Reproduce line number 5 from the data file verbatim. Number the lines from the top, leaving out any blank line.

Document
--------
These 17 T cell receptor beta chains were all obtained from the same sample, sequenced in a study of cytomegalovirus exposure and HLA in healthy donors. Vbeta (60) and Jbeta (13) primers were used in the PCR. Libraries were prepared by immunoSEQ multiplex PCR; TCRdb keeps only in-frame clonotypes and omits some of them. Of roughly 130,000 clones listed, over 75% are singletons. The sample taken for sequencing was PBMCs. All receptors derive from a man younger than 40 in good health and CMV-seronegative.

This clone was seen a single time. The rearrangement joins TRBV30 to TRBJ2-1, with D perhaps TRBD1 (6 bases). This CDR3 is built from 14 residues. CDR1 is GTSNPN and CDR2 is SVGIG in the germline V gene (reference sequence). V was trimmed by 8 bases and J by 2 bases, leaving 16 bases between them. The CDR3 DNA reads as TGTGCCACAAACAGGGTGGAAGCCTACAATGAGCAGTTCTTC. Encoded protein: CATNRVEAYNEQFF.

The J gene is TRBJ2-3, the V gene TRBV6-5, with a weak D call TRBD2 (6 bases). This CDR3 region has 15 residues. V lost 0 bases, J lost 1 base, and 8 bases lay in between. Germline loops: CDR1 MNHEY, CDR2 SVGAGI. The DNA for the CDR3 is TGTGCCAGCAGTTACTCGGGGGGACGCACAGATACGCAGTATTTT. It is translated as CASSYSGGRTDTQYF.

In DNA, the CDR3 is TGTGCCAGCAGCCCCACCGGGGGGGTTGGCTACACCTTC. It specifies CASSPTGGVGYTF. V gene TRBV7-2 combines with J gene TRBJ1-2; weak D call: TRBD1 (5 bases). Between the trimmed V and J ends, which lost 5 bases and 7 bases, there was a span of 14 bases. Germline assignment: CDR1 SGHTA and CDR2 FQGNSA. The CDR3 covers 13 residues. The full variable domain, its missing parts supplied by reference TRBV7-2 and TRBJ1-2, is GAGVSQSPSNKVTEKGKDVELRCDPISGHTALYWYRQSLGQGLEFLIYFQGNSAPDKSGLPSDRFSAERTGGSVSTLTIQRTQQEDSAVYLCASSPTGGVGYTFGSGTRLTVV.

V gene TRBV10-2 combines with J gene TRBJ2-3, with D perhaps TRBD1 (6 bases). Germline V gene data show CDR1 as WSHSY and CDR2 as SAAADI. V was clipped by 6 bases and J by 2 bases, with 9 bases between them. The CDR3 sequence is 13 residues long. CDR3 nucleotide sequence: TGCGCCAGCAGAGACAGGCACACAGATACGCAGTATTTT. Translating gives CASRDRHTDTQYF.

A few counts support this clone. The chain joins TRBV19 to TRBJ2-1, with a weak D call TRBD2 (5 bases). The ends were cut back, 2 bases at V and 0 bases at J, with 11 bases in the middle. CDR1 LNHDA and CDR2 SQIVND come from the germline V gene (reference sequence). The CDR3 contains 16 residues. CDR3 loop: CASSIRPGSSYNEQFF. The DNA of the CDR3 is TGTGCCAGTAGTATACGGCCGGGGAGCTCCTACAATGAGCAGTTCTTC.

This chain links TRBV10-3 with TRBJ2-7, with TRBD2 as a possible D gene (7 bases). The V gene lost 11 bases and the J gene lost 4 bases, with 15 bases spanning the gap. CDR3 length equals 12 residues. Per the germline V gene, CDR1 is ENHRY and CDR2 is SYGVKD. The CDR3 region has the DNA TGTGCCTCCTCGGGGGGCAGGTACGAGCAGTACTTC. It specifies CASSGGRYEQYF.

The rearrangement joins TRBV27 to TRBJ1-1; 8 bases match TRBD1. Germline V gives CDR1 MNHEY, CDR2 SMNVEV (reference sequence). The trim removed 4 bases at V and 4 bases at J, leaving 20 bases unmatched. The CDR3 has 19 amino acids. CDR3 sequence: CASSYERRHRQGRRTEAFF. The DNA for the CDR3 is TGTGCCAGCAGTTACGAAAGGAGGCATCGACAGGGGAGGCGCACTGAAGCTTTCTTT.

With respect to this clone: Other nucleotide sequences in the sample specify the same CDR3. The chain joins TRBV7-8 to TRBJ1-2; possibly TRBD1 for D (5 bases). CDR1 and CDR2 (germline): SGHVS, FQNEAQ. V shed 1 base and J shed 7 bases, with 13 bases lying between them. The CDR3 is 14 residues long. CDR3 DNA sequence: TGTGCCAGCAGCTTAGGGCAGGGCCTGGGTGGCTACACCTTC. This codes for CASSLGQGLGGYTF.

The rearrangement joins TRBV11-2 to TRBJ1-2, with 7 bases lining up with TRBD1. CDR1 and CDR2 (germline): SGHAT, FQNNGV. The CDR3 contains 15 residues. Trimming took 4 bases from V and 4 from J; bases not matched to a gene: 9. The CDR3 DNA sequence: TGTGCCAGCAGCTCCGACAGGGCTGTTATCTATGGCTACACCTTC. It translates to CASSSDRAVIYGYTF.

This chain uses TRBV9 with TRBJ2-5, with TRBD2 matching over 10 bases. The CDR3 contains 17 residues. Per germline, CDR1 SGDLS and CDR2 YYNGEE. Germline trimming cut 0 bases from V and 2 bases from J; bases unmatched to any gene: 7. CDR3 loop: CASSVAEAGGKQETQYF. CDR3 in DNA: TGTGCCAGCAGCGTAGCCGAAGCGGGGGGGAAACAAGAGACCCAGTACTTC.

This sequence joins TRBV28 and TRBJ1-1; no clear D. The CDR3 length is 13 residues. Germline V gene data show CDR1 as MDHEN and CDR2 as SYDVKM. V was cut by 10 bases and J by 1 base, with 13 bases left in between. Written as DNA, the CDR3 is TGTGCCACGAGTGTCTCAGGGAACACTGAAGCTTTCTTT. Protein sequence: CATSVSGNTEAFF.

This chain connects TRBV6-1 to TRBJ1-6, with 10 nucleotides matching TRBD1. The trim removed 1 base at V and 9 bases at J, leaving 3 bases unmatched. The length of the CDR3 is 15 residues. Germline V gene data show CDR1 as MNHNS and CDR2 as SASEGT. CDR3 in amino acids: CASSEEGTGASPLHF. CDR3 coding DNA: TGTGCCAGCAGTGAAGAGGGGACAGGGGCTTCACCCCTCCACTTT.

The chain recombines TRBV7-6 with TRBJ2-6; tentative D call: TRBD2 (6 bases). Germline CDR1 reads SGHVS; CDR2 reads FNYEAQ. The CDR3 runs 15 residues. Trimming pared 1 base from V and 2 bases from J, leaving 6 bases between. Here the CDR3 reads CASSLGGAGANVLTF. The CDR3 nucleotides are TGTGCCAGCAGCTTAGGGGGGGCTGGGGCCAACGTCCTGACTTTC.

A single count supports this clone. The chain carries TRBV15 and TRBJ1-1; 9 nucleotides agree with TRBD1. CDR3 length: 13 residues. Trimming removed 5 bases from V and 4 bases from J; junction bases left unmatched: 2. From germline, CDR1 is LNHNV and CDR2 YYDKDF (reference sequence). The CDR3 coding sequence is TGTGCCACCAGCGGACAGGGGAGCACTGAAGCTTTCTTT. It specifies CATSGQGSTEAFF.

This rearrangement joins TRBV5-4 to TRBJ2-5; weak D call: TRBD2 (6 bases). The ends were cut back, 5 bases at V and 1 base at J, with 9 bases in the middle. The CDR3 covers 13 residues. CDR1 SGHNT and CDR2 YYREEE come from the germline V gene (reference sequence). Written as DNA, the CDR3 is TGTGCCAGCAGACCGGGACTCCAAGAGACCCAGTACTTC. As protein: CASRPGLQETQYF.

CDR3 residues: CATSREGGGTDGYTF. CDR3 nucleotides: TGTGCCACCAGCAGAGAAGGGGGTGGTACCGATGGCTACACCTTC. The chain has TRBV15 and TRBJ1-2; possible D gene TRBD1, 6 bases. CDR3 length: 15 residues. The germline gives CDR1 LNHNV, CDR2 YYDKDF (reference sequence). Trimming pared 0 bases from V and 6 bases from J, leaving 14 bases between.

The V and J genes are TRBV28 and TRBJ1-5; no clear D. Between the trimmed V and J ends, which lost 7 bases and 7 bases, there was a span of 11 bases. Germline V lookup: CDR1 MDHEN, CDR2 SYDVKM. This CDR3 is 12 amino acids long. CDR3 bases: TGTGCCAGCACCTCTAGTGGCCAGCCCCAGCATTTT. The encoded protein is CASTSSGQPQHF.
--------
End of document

V gene TRBV10-2 combines with J gene TRBJ2-3, with D perhaps TRBD1 (6 bases). Germline V gene data show CDR1 as WSHSY and CDR2 as SAAADI. V was clipped by 6 bases and J by 2 bases, with 9 bases between them. The CDR3 sequence is 13 residues long. CDR3 nucleotide sequence: TGCGCCAGCAGAGACAGGCACACAGATACGCAGTATTTT. Translating gives CASRDRHTDTQYF.